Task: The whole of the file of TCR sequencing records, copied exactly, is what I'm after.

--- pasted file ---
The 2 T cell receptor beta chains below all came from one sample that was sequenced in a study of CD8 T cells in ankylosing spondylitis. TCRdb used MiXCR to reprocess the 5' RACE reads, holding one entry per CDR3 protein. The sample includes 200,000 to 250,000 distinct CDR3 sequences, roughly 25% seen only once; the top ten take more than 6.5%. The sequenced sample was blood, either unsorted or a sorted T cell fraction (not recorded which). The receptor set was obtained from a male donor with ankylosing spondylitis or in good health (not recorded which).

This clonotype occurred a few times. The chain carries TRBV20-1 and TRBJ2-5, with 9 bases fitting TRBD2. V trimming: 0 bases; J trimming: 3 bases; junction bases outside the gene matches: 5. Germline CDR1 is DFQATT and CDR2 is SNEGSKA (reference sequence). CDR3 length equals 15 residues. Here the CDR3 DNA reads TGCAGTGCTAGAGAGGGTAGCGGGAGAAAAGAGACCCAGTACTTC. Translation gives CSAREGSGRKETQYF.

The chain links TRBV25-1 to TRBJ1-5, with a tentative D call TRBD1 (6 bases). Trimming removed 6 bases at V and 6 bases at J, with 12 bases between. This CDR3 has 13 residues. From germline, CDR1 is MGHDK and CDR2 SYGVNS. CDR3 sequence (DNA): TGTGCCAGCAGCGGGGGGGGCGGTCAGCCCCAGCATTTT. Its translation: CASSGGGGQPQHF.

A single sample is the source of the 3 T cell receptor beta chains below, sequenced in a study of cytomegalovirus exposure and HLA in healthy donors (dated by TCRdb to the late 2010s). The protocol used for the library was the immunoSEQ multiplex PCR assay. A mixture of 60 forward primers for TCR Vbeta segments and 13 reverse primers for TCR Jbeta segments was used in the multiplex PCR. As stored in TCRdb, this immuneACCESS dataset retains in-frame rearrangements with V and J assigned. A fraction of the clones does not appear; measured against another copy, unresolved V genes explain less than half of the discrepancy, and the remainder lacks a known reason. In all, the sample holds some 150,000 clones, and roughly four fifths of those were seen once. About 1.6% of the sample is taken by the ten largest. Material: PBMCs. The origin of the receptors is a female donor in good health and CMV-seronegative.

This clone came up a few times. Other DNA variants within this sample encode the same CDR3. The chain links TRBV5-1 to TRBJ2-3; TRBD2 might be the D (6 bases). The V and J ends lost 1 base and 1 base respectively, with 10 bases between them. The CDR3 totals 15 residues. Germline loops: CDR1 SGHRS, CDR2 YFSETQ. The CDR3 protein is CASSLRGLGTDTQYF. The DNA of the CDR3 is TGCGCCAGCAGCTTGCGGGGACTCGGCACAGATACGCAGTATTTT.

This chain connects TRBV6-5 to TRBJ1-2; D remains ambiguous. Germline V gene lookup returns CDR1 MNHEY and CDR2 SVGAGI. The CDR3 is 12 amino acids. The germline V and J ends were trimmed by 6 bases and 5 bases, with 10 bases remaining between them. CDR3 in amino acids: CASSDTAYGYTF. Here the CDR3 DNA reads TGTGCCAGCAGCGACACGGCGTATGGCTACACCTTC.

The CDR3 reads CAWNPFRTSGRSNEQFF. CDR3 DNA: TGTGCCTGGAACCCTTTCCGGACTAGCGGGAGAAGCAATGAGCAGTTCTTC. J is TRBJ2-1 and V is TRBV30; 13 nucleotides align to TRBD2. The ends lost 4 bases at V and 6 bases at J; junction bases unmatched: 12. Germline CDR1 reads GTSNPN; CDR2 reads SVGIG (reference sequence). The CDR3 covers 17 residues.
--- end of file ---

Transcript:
The 2 T cell receptor beta chains below all came from one sample that was sequenced in a study of CD8 T cells in ankylosing spondylitis. TCRdb used MiXCR to reprocess the 5' RACE reads, holding one entry per CDR3 protein. The sample includes 200,000 to 250,000 distinct CDR3 sequences, roughly 25% seen only once; the top ten take more than 6.5%. The sequenced sample was blood, either unsorted or a sorted T cell fraction (not recorded which). The receptor set was obtained from a male donor with ankylosing spondylitis or in good health (not recorded which).

This clonotype occurred a few times. The chain carries TRBV20-1 and TRBJ2-5, with 9 bases fitting TRBD2. V trimming: 0 bases; J trimming: 3 bases; junction bases outside the gene matches: 5. Germline CDR1 is DFQATT and CDR2 is SNEGSKA (reference sequence). CDR3 length equals 15 residues. Here the CDR3 DNA reads TGCAGTGCTAGAGAGGGTAGCGGGAGAAAAGAGACCCAGTACTTC. Translation gives CSAREGSGRKETQYF.

The chain links TRBV25-1 to TRBJ1-5, with a tentative D call TRBD1 (6 bases). Trimming removed 6 bases at V and 6 bases at J, with 12 bases between. This CDR3 has 13 residues. From germline, CDR1 is MGHDK and CDR2 SYGVNS. CDR3 sequence (DNA): TGTGCCAGCAGCGGGGGGGGCGGTCAGCCCCAGCATTTT. Its translation: CASSGGGGQPQHF.

A single sample is the source of the 3 T cell receptor beta chains below, sequenced in a study of cytomegalovirus exposure and HLA in healthy donors (dated by TCRdb to the late 2010s). The protocol used for the library was the immunoSEQ multiplex PCR assay. A mixture of 60 forward primers for TCR Vbeta segments and 13 reverse primers for TCR Jbeta segments was used in the multiplex PCR. As stored in TCRdb, this immuneACCESS dataset retains in-frame rearrangements with V and J assigned. A fraction of the clones does not appear; measured against another copy, unresolved V genes explain less than half of the discrepancy, and the remainder lacks a known reason. In all, the sample holds some 150,000 clones, and roughly four fifths of those were seen once. About 1.6% of the sample is taken by the ten largest. Material: PBMCs. The origin of the receptors is a female donor in good health and CMV-seronegative.

This clone came up a few times. Other DNA variants within this sample encode the same CDR3. The chain links TRBV5-1 to TRBJ2-3; TRBD2 might be the D (6 bases). The V and J ends lost 1 base and 1 base respectively, with 10 bases between them. The CDR3 totals 15 residues. Germline loops: CDR1 SGHRS, CDR2 YFSETQ. The CDR3 protein is CASSLRGLGTDTQYF. The DNA of the CDR3 is TGCGCCAGCAGCTTGCGGGGACTCGGCACAGATACGCAGTATTTT.

This chain connects TRBV6-5 to TRBJ1-2; D remains ambiguous. Germline V gene lookup returns CDR1 MNHEY and CDR2 SVGAGI. The CDR3 is 12 amino acids. The germline V and J ends were trimmed by 6 bases and 5 bases, with 10 bases remaining between them. CDR3 in amino acids: CASSDTAYGYTF. Here the CDR3 DNA reads TGTGCCAGCAGCGACACGGCGTATGGCTACACCTTC.

The CDR3 reads CAWNPFRTSGRSNEQFF. CDR3 DNA: TGTGCCTGGAACCCTTTCCGGACTAGCGGGAGAAGCAATGAGCAGTTCTTC. J is TRBJ2-1 and V is TRBV30; 13 nucleotides align to TRBD2. The ends lost 4 bases at V and 6 bases at J; junction bases unmatched: 12. Germline CDR1 reads GTSNPN; CDR2 reads SVGIG (reference sequence). The CDR3 covers 17 residues.